PhotoArts Santa Fe is intimidating to photography newbies.
The PhotoArts Market at El Museo Cultural, which takes place the second weekend of the 10-day conference, is devoted to 45 exhibition booths manned by New Mexico photographers, 20 vendor booths of national photo equipment manufacturers, and hundreds of art lovers and photography buffs. It is not snapshots for lightweights.
To tighten the focus a bit and grab already over-stimulated eyeballs, one particular booth among the throngs will focus on two subjects that are hard to ignore: beautiful women and desperate refugees.
Photographer Brad Bealmear got a gig the first day he set foot in New York City in 1983, and wound up spending most of his career as a commercial photographer there. By some divine stroke of luck, he happened into a Fifth Avenue jewelry store just after the previous commercial photographer had been fired. With only a year of study under his belt at the Brooks Institute in California, Bealmear effortlessly began what would become a 20-year career in commercial photography for Tiffany & Co., Macy's, Nieman Marcus and other high-profile clients.
After raising two daughters and living 20 years in a fifth-floor walk-up apartment in the East Village, however, Bealmear had had enough. He wanted to focus more on art photography and knew Santa Fe, a city with which he was already familiar, would foster that creativity. So, in 2005, he, his wife and cat Pablo packed up and came to town and—the stuff of dreams for photographers—its perfect natural light.
Bealmear shed his New York skin by throwing his energy into fine-art photography. Twenty years of big companies and big paychecks were nice, but now it was time to point his lens toward beauty that was more than skin deep. Bealmear had significant experience shooting nudes but had grown bored of the body as blank canvas. He wanted to follow in the tradition of artistic nudes, but satisfy his desire to explore more complexity.
Bealmear turned to ribbon. He discovered just the right kind of wide, colorful ribbon and just the right glue to attach it to bodies, and now he has his color selection and wrapping (of live models) process down to a science. (A slide show of Bealmear's process, from wrapping to shooting, is on SFReeper.com)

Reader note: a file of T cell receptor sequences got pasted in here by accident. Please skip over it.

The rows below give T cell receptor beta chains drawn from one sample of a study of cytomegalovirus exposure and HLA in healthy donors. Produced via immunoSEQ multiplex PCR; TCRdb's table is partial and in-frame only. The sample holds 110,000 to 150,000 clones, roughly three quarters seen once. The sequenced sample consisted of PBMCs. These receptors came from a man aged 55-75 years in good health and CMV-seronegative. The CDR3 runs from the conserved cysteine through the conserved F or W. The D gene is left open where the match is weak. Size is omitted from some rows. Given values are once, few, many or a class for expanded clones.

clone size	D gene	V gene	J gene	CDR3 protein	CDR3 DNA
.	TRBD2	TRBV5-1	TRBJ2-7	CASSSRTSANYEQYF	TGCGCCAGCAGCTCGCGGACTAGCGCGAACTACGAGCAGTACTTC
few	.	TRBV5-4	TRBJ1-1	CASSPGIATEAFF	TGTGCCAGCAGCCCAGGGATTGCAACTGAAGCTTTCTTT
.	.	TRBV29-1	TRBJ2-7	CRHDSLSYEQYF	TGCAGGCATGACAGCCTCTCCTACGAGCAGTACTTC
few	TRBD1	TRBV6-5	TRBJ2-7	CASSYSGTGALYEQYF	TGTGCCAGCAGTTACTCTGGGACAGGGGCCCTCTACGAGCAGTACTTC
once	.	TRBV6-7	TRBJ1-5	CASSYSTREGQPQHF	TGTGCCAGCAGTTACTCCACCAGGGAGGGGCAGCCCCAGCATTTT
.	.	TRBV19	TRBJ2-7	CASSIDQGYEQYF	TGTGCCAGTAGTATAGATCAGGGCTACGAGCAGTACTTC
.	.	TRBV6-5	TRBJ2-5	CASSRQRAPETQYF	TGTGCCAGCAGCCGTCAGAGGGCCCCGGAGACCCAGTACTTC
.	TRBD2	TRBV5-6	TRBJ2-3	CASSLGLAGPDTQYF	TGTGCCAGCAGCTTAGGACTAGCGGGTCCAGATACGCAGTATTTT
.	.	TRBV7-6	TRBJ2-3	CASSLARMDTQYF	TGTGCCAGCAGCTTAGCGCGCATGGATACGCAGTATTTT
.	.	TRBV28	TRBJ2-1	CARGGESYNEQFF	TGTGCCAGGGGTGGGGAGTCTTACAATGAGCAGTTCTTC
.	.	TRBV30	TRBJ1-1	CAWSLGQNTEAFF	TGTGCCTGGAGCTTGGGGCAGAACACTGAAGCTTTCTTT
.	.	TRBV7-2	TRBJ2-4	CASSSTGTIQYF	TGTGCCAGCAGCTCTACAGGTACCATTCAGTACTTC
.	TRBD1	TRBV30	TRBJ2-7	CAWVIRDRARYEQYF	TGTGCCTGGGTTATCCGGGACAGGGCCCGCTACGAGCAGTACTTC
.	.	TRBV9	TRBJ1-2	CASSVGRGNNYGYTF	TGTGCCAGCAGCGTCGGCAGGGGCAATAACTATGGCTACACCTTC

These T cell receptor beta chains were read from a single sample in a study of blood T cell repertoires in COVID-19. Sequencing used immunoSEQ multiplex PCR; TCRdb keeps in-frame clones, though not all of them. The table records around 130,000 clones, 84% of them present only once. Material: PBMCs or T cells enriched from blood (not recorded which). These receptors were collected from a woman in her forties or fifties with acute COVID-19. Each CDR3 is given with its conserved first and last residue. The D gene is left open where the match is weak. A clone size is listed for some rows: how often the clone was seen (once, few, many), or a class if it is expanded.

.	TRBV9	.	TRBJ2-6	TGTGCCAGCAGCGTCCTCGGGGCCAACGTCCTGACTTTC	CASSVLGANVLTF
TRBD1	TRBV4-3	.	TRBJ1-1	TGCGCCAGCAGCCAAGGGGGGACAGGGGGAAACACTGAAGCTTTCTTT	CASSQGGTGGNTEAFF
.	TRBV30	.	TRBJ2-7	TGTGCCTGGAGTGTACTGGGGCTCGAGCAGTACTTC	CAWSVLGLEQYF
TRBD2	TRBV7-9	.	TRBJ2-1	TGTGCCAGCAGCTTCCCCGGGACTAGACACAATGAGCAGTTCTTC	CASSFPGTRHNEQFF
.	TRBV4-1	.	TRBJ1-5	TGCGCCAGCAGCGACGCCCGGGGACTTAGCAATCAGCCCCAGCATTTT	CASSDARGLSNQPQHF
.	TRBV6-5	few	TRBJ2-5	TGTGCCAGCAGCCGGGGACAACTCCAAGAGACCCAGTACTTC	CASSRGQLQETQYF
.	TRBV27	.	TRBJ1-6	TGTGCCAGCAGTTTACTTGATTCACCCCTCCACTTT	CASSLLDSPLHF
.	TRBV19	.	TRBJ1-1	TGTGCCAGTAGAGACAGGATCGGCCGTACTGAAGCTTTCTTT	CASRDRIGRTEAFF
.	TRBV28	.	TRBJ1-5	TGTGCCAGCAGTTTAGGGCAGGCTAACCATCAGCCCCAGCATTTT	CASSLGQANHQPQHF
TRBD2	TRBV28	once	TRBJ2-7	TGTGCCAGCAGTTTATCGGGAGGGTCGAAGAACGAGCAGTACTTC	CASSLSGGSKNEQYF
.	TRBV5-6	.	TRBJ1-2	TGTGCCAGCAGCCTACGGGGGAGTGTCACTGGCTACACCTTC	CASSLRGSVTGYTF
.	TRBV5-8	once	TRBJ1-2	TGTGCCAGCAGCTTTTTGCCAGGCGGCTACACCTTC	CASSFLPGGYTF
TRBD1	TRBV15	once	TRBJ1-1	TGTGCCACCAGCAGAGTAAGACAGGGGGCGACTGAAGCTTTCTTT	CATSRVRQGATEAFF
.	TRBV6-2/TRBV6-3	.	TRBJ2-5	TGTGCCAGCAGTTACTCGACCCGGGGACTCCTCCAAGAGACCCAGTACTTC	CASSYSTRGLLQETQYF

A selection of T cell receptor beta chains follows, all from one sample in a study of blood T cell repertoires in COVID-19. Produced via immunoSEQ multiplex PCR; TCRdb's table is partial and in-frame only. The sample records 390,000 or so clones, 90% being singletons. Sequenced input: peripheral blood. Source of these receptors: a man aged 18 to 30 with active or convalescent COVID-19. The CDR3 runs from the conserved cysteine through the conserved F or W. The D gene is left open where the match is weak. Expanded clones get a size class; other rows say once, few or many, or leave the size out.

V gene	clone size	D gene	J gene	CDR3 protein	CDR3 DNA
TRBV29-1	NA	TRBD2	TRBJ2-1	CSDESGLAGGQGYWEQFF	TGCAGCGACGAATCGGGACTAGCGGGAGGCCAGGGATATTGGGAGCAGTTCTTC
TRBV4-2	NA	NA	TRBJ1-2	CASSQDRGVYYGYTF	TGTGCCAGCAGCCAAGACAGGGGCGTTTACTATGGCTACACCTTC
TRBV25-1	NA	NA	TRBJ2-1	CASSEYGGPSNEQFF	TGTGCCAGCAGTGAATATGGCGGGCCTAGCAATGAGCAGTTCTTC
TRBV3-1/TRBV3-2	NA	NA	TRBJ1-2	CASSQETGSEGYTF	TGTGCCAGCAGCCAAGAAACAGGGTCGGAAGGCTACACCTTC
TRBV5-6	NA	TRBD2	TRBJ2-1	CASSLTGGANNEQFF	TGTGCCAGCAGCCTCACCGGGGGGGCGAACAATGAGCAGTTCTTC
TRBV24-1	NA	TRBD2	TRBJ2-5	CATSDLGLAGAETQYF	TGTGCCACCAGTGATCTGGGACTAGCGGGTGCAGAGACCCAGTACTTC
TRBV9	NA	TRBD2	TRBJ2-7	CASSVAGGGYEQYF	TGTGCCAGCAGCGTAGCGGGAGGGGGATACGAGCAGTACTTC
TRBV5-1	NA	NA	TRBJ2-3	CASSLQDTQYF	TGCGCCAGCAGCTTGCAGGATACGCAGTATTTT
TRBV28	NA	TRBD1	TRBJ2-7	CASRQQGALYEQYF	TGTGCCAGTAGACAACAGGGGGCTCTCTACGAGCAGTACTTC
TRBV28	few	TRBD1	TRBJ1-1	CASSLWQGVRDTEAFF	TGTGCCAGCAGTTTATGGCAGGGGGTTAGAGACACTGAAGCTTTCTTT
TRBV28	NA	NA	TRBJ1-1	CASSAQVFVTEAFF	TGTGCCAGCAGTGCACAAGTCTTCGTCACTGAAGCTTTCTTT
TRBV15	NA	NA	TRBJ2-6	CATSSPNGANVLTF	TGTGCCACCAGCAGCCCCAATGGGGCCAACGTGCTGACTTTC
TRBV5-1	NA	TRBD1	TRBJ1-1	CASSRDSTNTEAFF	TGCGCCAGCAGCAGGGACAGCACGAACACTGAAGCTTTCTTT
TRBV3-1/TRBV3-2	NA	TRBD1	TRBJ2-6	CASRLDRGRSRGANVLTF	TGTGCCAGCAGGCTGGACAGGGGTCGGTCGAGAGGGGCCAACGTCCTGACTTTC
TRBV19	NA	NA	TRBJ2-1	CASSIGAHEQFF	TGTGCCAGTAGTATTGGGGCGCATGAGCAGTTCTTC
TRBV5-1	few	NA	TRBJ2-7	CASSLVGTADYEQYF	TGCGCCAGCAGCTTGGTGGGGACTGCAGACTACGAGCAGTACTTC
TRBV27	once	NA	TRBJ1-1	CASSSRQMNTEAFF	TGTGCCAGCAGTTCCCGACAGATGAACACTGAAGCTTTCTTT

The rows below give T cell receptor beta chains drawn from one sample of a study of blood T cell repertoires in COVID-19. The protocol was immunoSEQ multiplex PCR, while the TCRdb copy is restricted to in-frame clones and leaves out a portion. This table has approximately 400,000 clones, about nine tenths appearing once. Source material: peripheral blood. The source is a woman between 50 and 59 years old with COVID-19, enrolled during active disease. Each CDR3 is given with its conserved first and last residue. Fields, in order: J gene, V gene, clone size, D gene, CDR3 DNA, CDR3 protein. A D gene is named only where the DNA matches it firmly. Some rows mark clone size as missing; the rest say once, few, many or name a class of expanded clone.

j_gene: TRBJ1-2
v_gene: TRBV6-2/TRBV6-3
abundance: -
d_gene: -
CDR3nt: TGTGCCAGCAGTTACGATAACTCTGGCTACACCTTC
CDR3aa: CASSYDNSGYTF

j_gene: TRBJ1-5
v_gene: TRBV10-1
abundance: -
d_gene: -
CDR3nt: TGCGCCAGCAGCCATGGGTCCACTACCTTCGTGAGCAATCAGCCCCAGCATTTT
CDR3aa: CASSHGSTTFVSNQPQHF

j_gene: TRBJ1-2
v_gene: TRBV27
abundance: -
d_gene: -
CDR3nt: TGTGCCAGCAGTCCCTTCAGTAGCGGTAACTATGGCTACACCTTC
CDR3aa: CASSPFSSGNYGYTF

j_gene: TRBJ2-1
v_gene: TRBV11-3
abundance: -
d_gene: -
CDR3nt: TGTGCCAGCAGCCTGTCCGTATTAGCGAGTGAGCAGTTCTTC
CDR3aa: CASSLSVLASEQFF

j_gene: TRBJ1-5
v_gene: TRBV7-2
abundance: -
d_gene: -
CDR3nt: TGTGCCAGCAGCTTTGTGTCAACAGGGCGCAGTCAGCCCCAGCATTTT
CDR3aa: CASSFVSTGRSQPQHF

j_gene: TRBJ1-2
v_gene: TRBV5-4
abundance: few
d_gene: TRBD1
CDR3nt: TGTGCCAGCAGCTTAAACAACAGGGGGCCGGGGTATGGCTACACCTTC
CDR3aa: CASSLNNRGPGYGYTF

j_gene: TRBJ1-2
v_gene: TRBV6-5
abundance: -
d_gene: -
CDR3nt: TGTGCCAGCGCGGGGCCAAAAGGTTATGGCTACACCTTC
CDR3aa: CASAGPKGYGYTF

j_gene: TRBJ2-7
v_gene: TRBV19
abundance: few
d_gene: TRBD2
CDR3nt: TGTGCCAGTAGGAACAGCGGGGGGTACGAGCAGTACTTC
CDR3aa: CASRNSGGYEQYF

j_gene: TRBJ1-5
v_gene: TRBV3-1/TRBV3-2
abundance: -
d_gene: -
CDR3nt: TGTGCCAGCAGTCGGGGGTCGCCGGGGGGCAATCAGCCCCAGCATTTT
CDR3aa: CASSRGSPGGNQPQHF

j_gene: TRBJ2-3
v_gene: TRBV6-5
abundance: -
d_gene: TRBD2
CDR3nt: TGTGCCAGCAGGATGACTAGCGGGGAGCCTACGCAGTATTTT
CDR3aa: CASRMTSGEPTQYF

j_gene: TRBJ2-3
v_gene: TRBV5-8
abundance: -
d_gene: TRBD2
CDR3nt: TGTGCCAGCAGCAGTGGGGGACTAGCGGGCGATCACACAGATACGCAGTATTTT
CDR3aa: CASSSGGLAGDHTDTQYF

The photos, which have become the series Women Wearing Ribbon, were aesthetically satisfying for Bealmear, but he still wanted more substance. He was drawn to news coverage of the conflict in Darfur and the work done by the International Rescue Committee to help refugees. Bealmear noted the connection between the ribbons he was using and the symbolic use of ribbons to represent causes and struggles. As a result, all proceeds from Women Wearing Ribbon will benefit the IRC, which is currently running rescue operations worldwide, including in Iraq and Pakistan.
Bealmear, as a commercial photographer, was hired for his "look"—and he has a distinct one. His lush photographs sentimentalize the scene with a classical aesthetic, and his muted, hand-painted backdrops expertly enshroud the object of focus—whether advertised object or objet d'art. In his studio, he directs his models like one would on a fashion shoot, tweaking and adjusting the ribbon as it wrinkles and curls.
But Bealmear doesn't regret for a moment leaving the lucrative world of catalog photography or launching headfirst into art. Bealmear's return to Santa Fe was motivated in part by what he calls its "Perfect Vermeer light." Judging from the other 44 artists at PhotoArts, he is not alone.
Noon to 8 pm Friday, July 31
10 am to 5 pm Saturday, Aug. 1
10 am to 4 pm Sunday, Aug. 2
El Museo Cultural
1615 Paseo de Peralta